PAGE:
The universal “they” claim that web copy should talk about “you” the reader, not “I” the writer.
The same goes for cover letters and other correspondence in the job application process as well as sales copy in general.
There are even websites that will calculate the ratio of “I” and other first-person words to “you” and other second-person choices.
However, in real life this calculation is not valuable in assessing how writing connects with the reader. “I” and similar words, such as “me” and “mine,” can communicate with power because used effectively, they create a relationship.
The power of writing is in the relationship, not specifically in word selection.
For instance, true confessions in the old romance magazines—or in contemporary sales letters—really pull us in emotionally. They shout “how I won back the boyfriend who dumped me,” and we care, even if our boyfriend has dumped us lately.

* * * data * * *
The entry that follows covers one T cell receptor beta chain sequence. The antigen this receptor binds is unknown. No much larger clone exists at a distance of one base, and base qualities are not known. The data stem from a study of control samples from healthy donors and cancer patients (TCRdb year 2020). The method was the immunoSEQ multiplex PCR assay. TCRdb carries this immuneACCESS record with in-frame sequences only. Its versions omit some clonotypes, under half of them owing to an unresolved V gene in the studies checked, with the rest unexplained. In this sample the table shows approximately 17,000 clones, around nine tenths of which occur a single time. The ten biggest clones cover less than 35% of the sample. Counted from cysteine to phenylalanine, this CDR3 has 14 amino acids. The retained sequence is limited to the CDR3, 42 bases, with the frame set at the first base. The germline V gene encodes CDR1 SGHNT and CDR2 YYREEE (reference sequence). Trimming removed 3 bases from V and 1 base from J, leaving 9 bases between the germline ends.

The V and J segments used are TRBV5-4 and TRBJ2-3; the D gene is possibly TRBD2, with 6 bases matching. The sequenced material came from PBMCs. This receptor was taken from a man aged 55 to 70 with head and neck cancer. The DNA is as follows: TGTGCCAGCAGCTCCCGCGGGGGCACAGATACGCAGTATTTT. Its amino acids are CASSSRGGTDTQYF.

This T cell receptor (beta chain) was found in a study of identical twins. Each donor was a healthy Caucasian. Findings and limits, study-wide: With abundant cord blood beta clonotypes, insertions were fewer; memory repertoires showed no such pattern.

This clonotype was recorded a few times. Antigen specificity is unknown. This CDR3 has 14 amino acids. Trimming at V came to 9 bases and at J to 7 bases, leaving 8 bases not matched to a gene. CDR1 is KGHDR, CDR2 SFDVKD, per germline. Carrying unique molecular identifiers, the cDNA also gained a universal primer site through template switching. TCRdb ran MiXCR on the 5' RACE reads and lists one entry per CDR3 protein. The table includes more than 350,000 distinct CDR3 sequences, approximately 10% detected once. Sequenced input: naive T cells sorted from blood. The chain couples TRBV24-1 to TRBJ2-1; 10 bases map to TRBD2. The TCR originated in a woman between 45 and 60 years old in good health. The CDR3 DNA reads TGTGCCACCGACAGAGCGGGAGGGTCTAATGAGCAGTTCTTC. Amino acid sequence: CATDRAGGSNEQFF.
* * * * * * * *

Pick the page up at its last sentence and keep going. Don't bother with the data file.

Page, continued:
Though it’s not about us, we care as if it is.
Then there’s the language about “I” (and “we”) that we don’t care about. Corporate mission statements are perfect examples. “We strive to deliver customer service that delights, exceeds customer expectations and leads the industry.”
It’s pretentious, boring, jargon-y and feels like group write.
Or statements with long nouns, such as those ending in –ation or –ness, with bland verbs and too many adjectives. The worst copy has three adjectives or phrases that all mean the exact same thing. (See the example above.)
“I” words are scorned as self-centered; “you” words show interest in the reader, they say.
But in practice, “I” words can create a stronger bond with the reader than stuffy “you” language.
“I” language is easiest to use effectively in promoting products and services that have emotion-tugging stories. In recruiting for Alocholics Anonymous, telling your “I” story really packs a punch.
Using the warm “I” is much more difficult in promoting corporate types of freelance and consulting services because you want to project an air of authority rather than come across as too vulnerable.
But it can be done! Experiment with strong first-person writing to involve the reader better than bland “you” writing.